2017: Nigeria will be out of recession in second quarter – Don

National Bureau of Statistics building

The Vice-Chancellor of Samuel Adegboyega University, Edo State, Ben Aigbokhan, has expressed optimism that Nigeria will be out of the economic recession in the second quarter of the year.

Mr. Aigbokhan told the News Agency of Nigeria, NAN, on Wednesday in Abuja that the government had been working to address root cause of the economic crisis.

The don said the main cause of the recession was the drop in oil price, which affected the country’s foreign reserve.

“If we want to be honest with ourselves, what affected the economy was the drop in oil price; when we didn’t have foreign reserve to back the Naira, it collapsed.

“We don’t have foreign reserve to import things to make prices rise.

“The price of oil is picking up at the international market and the country’s oil production is also picking up.

“The production is beginning to pick up because pipeline vandalism in Niger Delta has been addressed,” he said.

Mr. Aigbokhan, who is also the President, Nigerian Economic Society, said with the development, government would be able to do what it could not in 2016 in terms of development.

He said the government may not be able to do much in this quarter, saying, “certainly in the next quarter we should be coming out of recession’’.

“Oil price is picking up and oil production is picking up, vandalism is reducing.

“So, if we now have more output and with the new price rise, we will have more foreign exchange that will enable the government to address some of the economic problems,” he said.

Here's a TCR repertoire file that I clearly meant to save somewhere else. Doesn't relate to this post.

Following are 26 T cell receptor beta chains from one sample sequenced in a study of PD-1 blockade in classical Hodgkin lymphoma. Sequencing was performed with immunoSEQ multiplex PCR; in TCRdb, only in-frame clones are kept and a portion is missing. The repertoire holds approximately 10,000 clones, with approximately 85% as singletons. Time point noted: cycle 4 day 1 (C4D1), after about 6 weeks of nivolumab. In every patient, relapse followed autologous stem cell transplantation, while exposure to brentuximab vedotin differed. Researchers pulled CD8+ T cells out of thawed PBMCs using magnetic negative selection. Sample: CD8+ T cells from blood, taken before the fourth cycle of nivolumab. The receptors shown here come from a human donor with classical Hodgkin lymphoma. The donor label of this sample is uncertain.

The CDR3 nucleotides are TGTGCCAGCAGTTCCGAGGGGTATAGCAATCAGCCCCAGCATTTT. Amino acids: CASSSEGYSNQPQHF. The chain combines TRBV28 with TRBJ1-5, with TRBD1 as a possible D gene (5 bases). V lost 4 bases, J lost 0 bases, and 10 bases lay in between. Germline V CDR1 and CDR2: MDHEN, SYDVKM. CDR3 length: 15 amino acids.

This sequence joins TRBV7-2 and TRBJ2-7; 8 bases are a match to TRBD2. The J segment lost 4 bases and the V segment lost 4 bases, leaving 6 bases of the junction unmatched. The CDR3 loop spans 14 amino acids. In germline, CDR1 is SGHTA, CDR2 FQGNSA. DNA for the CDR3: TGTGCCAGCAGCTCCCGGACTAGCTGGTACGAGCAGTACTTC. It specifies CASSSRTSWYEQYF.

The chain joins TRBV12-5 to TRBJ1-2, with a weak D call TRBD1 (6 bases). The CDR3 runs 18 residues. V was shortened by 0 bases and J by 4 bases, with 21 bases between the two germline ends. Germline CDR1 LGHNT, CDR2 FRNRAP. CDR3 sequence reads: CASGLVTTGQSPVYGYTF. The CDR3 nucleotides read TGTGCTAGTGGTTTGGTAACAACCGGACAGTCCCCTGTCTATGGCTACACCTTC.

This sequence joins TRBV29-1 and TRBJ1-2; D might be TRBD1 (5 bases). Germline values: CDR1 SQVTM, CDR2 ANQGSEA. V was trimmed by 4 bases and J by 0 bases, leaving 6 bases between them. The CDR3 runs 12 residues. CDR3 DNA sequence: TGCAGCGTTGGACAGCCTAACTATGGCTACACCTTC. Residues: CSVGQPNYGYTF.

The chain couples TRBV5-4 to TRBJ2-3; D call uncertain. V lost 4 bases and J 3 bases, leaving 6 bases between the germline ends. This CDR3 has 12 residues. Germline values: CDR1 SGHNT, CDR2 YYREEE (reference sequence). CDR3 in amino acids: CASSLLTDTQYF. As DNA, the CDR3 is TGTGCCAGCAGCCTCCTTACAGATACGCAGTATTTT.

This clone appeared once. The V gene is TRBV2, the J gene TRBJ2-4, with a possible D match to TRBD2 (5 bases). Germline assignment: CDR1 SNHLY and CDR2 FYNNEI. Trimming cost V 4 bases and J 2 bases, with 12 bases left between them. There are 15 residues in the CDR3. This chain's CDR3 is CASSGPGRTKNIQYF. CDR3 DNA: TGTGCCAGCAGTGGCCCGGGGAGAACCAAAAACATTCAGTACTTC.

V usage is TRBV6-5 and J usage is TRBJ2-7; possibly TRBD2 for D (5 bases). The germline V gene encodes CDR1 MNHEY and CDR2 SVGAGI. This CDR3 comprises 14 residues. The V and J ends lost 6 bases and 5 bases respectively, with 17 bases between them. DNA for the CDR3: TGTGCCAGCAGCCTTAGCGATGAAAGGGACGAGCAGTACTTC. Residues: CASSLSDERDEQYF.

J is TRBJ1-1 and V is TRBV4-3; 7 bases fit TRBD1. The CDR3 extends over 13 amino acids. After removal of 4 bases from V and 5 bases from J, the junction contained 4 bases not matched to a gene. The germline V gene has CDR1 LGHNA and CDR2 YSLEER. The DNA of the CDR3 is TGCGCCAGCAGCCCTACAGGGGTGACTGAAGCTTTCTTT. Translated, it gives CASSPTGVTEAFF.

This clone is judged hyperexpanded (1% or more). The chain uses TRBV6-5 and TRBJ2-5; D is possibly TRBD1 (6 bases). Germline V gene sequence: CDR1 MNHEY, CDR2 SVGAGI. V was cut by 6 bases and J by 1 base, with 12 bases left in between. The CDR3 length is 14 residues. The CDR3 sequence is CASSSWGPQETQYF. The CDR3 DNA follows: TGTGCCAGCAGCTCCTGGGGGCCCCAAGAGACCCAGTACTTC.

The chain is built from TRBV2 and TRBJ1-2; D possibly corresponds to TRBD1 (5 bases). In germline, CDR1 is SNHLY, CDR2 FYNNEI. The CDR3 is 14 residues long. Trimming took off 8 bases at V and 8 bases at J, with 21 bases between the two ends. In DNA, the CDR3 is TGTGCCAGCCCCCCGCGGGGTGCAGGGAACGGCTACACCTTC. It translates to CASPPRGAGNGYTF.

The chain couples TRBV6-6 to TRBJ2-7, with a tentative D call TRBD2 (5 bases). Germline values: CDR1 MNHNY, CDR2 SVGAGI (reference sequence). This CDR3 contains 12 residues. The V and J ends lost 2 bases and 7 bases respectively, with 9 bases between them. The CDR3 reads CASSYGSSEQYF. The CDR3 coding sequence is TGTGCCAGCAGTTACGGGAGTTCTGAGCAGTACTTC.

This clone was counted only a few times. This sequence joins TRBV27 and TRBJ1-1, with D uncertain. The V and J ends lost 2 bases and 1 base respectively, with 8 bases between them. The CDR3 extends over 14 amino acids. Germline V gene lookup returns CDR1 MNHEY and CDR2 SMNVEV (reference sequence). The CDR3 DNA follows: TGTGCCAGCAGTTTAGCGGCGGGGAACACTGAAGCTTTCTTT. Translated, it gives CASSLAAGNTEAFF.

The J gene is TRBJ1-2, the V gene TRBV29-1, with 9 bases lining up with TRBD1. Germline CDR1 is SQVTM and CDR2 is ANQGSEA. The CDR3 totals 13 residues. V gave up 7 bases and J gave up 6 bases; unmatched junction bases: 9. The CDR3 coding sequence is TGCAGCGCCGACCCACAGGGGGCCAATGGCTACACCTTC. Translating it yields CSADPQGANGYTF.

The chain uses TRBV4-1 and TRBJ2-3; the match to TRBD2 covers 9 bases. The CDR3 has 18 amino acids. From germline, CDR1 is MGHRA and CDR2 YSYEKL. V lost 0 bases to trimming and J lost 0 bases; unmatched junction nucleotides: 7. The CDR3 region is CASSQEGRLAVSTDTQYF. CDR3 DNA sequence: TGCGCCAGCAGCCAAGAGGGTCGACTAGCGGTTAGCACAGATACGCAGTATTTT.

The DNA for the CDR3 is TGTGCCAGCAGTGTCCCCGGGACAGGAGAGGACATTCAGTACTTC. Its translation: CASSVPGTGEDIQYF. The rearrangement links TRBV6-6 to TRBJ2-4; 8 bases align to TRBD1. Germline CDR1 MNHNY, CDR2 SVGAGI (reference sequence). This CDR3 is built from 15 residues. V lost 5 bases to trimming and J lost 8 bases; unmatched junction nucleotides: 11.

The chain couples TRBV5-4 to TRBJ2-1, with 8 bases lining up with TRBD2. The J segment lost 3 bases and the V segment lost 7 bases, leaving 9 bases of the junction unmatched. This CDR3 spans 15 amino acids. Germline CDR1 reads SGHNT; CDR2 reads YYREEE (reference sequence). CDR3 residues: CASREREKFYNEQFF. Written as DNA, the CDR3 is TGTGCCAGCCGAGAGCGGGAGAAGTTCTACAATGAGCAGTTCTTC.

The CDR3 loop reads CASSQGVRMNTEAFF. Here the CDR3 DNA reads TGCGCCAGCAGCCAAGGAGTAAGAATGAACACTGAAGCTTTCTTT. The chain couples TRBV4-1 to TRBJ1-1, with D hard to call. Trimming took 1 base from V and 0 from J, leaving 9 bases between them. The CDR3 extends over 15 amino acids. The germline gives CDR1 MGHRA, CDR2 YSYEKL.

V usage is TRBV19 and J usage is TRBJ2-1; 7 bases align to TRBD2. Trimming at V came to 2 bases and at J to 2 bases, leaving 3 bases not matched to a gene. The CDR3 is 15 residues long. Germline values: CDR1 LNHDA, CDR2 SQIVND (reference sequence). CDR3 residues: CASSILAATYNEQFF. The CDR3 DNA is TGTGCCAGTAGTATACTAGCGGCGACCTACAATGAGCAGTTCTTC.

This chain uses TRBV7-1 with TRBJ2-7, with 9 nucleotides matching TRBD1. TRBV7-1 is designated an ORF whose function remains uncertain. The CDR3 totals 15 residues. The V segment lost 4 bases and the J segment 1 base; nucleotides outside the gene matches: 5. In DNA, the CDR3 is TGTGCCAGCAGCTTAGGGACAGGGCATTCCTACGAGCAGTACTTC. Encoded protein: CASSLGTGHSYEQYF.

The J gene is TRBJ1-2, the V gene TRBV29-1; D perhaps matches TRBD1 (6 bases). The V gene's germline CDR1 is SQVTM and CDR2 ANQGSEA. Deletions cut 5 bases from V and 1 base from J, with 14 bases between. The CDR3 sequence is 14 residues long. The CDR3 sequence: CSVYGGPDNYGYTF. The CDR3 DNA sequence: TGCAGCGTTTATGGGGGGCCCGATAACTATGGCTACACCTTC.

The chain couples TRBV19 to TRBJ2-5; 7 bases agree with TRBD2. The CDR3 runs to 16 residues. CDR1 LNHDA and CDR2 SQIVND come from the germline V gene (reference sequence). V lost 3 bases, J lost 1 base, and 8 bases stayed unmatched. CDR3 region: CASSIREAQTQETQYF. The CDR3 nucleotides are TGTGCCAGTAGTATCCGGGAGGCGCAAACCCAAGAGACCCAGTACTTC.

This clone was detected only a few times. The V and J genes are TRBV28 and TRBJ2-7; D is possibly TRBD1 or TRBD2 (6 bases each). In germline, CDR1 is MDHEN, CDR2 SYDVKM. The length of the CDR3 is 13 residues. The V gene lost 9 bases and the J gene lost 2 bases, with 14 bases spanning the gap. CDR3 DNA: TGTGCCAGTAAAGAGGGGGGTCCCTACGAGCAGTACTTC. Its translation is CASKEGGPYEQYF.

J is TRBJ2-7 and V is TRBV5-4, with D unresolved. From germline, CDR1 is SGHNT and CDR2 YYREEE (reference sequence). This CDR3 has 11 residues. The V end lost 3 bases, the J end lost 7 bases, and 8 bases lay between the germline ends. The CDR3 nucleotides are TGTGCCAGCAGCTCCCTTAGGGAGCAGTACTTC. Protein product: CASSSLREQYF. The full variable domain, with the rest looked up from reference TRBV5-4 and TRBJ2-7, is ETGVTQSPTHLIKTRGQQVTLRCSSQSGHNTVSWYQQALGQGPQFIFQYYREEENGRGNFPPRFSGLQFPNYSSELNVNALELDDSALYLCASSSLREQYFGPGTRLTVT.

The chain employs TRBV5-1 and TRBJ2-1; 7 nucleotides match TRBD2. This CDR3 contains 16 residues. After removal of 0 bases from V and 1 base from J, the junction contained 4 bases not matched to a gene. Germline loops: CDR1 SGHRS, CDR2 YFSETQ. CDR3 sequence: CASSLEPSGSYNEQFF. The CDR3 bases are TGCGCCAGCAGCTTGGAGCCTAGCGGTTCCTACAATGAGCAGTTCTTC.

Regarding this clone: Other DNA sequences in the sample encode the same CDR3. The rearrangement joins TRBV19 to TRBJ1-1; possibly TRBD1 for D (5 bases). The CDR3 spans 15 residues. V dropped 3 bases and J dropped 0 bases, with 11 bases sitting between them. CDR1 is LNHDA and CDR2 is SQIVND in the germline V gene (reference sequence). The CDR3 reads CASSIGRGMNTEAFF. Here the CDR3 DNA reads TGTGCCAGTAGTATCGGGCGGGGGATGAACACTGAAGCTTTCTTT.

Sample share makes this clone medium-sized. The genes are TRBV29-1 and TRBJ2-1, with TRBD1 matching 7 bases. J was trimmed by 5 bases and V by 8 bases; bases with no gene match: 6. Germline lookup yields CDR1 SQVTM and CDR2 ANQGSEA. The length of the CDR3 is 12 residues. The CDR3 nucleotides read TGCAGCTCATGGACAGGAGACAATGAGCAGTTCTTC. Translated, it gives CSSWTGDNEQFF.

According to him, in any economic course, there is a theory of economy circle.

He said that recession was one of the faces in economy circle.

“Recession does not last indefinitely and with a serious government, recession will not last more than a year.

“A government that is responsive to the yearnings of the electorate will do everything possible to address it because they know if they don’t do something, they will be voted out.

“By the time the economy has been nose diving in a recession for first and second quarter, at most by the third quarter, they should be doing something that will bring the economy out.

“We have had two quarters so far, and the public is crying out for action, so I am optimistic that the country will be out of recession soon,” he said.

He added that the fact that President Muhammadu Buhari started the year with the fulfilment of one of his campaign promises of payment of N5,000 was a good development.

The don said the payment of the stipend to most vulnerable people was a proof that the government would do everything possible to get the country out of recession.

The Vice-President, Yemi Osinbajo, had on Tuesday announced that Mr. Buhari had began the payment of N5,000 each to one million poor Nigerians under its Condition Cash Transfer Programme.



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  • thusspokez

    I wonder if Mr. Aigbokhan was speaking purely as an academic or as spokesperson for the government. He sounded very much like Garba Shehu or Lai Mohammed.

    “If we want to be honest with ourselves, what affected the economy was the drop in oil price; when we didn’t have foreign reserve to back the Naira, it collapsed.

    ‘Drop in oil price’ affected the economy does not mean that ‘drop in oil price’ caused the recession. In this were true, then all producing countries would be in recession.

    • Paul Young

      Low foreign reserves more or less caused the recession. And we all know our foreign reserve is directly proportional to oil. While the government will be reluctant to admit this because it reminds the Niger Delta militants that oil is the only thing sustaining the economy, it doesnt change the fact that its true and it must be urgently corrected. Oh and by the way more than half of oil producing countries are in recession or in serious financial crisis. Lets even assume that they arent for a minute. How many oil producing countries
      1) Have a population of almost 180 million people
      2) Depend almost solely on oil for the lion share of their revenue (probably 80-90% of our revenue)
      3) Import as much as we do